Since summer school, however, Lampkin said everything has quieted down, and that the district’s current administrators, staff, and teachers are committed to a school year that can now move forward with its programs, including SEAL, the comprehensive model of intensive, enriched language and literacy education designed for English language learners, dual enrollment courses at Woodland College, advanced coursework, and access to real and virtual libraries.
The district is also moving forward with facility improvements, utilizing funding from the bond measure approved by district voters in 2016, staff development for new teachers, and other programs that provide students with a 21st century learning environment, Lampkin said.
“I’m excited about where we are and where we’re going,” he said. “I think we have come to the tipping point and we’re looking forward to the next couple of years in our district. I have no doubts that we will be seeing some amazing things.”
Although union representatives at the end of the school year predicted a “mass exodus” of students, and earlier reports indicated that as many as 160 students would transfer out of the district, that number was only 30 by the start of school, and then 20 by Thursday’s school board meeting, with a few new or returning students expected, officials said.
“I’m happy to hear that we are adding more students as we go, so hopefully, if we keep watching it, we will be where our target is,” said WUSD Director of Fiscal Services Mechele Coombs. “But if not, at first interim, we will be making budget adjustments to accommodate for that.”
Williams receives about $10,000 per student a year, according to its funding formula, so a 20-student loss from what was budgeted amounts to about $200,000, officials said.
Trustee Yareli Mora said she is very happy with the changes, and appreciates what the staff has done to move the district in the right direction. She said she witnessed the changes first hand when her child came home excited about school, reading, math, and art.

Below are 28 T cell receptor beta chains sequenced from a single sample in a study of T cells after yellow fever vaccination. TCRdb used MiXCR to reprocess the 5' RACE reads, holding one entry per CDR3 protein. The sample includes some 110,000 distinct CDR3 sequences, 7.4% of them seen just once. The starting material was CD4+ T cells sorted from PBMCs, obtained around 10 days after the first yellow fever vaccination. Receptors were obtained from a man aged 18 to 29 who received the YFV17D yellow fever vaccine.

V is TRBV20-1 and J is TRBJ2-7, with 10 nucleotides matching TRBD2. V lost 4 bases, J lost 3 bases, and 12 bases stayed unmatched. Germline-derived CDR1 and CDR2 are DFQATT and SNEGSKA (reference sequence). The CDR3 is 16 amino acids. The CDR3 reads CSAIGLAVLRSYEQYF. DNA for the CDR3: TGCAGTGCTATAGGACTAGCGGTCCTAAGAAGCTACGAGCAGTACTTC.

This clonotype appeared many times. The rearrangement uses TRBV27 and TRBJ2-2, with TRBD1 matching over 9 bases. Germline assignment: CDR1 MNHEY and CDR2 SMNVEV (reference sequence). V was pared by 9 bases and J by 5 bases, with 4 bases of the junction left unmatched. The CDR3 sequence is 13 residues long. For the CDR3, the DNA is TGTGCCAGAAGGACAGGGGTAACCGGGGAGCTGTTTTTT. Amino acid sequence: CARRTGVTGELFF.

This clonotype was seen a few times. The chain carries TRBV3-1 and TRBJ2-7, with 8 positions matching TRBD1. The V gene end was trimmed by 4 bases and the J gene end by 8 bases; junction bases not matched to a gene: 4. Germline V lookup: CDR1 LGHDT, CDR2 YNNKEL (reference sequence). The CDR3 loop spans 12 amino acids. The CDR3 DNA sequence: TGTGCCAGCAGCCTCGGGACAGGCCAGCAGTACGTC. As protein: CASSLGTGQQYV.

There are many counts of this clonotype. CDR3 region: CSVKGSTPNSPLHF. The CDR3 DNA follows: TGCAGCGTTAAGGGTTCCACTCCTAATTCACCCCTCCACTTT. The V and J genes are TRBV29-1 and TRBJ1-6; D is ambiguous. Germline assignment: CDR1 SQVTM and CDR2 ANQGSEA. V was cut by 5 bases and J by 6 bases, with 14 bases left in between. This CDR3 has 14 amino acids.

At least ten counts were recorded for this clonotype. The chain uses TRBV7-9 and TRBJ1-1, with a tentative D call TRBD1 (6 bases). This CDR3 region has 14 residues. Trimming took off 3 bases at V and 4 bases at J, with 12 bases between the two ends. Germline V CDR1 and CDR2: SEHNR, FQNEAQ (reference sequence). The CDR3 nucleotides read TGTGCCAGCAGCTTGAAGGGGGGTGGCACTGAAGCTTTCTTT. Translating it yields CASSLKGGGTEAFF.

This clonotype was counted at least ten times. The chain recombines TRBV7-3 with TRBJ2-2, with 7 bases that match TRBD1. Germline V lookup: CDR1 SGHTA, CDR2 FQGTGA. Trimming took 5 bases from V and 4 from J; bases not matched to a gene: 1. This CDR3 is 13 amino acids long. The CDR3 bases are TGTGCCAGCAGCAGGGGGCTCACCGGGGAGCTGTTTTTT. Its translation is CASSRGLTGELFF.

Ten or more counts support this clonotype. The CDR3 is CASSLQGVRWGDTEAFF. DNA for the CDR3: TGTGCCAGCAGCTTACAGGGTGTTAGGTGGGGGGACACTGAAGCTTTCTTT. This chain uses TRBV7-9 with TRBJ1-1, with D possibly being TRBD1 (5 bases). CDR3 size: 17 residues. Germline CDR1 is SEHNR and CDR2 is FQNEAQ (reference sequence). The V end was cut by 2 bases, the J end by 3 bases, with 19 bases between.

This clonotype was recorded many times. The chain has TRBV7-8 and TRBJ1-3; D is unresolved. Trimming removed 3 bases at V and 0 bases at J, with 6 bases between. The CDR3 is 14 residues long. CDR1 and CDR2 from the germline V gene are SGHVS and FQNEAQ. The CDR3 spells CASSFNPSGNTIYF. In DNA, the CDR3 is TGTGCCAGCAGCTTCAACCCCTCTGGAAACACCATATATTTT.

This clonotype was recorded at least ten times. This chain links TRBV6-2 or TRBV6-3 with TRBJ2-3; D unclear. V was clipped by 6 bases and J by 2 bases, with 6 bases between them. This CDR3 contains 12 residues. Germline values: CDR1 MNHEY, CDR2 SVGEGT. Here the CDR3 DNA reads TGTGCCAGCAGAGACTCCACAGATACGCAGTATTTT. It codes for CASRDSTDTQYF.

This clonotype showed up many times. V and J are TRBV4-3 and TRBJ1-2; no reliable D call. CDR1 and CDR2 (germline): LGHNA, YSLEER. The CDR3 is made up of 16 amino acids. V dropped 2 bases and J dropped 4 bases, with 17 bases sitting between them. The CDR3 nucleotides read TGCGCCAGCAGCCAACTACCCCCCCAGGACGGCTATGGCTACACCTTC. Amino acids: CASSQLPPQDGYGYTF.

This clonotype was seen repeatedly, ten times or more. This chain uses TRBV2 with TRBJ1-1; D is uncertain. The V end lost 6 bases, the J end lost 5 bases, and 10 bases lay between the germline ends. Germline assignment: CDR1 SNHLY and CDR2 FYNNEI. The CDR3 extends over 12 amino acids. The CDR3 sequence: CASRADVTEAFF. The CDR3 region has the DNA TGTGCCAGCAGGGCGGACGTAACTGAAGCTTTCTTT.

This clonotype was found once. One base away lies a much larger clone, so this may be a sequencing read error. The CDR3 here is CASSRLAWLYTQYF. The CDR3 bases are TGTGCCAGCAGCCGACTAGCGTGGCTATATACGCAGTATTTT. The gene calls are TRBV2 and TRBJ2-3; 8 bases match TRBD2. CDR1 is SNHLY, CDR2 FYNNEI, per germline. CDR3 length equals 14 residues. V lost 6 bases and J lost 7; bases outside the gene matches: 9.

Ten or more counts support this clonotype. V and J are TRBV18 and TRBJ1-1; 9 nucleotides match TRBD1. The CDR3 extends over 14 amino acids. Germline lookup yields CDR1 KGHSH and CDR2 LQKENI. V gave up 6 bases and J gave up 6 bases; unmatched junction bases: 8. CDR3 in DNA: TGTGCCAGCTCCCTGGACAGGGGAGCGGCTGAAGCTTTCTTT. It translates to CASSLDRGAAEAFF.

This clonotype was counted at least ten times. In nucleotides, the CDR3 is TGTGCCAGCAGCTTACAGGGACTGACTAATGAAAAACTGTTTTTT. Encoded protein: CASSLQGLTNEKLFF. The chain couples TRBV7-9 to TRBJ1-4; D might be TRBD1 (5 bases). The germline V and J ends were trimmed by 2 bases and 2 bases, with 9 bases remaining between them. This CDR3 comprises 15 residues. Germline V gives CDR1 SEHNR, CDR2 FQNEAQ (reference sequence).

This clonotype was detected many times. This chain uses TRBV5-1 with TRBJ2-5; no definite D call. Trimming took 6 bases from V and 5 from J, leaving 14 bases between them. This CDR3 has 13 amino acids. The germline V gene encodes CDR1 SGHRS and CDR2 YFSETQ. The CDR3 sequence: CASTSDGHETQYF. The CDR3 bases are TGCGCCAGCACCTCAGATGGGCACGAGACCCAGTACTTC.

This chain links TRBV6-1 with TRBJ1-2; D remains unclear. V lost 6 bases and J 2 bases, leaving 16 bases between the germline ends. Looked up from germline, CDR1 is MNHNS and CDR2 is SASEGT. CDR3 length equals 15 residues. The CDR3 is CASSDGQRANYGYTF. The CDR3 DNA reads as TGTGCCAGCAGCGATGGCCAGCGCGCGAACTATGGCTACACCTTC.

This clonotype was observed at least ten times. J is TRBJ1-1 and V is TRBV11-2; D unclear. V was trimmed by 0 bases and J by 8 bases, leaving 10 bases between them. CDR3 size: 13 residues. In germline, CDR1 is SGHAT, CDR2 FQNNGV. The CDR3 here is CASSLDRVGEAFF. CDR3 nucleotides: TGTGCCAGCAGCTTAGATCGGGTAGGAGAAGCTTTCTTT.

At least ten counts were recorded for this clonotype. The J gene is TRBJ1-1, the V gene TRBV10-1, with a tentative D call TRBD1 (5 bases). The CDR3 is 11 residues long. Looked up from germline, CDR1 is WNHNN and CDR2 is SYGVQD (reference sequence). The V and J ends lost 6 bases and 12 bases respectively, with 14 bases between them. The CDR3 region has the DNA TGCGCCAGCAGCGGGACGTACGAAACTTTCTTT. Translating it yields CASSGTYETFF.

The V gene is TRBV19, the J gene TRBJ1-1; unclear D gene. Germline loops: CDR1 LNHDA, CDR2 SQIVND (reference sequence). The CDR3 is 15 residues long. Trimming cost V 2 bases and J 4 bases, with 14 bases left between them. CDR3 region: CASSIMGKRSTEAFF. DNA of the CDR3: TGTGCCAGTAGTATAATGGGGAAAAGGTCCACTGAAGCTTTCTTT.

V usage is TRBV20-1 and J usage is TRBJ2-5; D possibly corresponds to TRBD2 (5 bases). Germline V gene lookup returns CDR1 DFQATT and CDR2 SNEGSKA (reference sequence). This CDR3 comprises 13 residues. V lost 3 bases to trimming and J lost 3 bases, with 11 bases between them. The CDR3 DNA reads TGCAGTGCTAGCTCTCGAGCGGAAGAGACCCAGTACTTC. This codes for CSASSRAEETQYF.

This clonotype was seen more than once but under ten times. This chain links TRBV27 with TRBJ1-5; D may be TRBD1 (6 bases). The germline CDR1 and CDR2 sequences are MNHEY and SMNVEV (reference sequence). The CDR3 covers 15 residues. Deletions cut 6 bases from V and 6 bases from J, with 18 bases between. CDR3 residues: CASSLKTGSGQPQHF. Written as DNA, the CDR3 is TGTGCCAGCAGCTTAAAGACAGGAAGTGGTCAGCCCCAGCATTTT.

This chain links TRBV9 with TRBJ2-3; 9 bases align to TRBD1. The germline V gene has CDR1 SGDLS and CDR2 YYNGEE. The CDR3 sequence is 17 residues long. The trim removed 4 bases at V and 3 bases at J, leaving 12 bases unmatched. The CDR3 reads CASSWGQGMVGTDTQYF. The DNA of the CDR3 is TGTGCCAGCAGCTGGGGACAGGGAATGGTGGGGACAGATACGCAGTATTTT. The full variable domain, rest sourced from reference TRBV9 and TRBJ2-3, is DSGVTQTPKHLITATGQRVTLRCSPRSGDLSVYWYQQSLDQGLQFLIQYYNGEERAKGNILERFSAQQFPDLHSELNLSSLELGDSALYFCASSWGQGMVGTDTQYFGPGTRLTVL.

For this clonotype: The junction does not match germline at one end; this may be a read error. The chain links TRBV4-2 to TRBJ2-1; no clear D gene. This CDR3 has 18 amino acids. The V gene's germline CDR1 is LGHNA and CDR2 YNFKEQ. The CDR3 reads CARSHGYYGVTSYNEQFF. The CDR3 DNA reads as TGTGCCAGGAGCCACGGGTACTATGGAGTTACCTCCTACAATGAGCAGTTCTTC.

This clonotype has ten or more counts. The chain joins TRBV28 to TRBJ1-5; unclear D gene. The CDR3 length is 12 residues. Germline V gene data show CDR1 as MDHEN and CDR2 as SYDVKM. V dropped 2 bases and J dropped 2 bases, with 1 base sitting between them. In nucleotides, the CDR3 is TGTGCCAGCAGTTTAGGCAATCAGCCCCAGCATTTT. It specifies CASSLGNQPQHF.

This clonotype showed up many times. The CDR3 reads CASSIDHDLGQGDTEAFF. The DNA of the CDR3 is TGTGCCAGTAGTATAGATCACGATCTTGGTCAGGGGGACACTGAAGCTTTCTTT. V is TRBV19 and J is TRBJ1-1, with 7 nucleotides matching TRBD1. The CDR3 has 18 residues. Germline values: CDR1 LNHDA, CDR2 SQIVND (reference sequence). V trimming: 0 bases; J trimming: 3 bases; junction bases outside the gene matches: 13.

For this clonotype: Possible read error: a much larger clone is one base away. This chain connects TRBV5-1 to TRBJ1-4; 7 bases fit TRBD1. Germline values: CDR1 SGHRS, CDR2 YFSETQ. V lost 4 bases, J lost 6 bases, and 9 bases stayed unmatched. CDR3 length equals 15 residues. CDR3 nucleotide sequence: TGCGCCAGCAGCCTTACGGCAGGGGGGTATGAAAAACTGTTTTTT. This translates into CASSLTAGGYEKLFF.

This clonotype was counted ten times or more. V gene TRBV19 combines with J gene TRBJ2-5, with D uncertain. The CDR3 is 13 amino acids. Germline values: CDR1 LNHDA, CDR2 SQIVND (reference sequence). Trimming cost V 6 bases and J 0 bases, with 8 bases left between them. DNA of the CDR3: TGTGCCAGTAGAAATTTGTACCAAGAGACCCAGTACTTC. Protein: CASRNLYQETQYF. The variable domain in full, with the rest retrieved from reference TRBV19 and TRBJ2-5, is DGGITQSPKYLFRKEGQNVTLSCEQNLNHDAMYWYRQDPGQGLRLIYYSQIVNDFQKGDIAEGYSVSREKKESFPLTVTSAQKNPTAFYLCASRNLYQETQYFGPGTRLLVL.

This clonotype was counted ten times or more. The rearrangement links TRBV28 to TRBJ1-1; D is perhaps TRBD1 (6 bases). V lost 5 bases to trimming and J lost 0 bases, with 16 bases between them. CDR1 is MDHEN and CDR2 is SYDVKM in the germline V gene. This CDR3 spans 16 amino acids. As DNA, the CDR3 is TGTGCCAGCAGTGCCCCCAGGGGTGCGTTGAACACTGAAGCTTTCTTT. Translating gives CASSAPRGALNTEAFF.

“To her it was so fun that she didn’t even consider it work,” Mora said. “So, I’m glad to see that, and that she likes being here at school.”
Mora noted she is still concerned about the lack of involvement by parents, stating that studies show students perform better in school, have fewer behavioral problems, perform better academically, and are more likely to complete high school than students whose parents are not involved in their school.
While the teachers union was able to pack parents into school board meetings during turbulent salary negotiations, teachers and parents were absent from last week’s school board meeting entirely.
Nonetheless, board members said they would continue to make an effort at each meeting to follow their legal counsel’s advice to be more transparent and communicative during their decision-making processes.
The district also added a section to the regular meeting agenda that includes routine purchase orders like construction costs and attorney fees.
The board’s next regular meeting will be Sept. 13. A special workshop will be held Sept. 25 to continue the discussion on effective governance.
Agendas and minutes of the school board are printed in both English and Spanish. Meetings are open to the public and translated live from English to Spanish.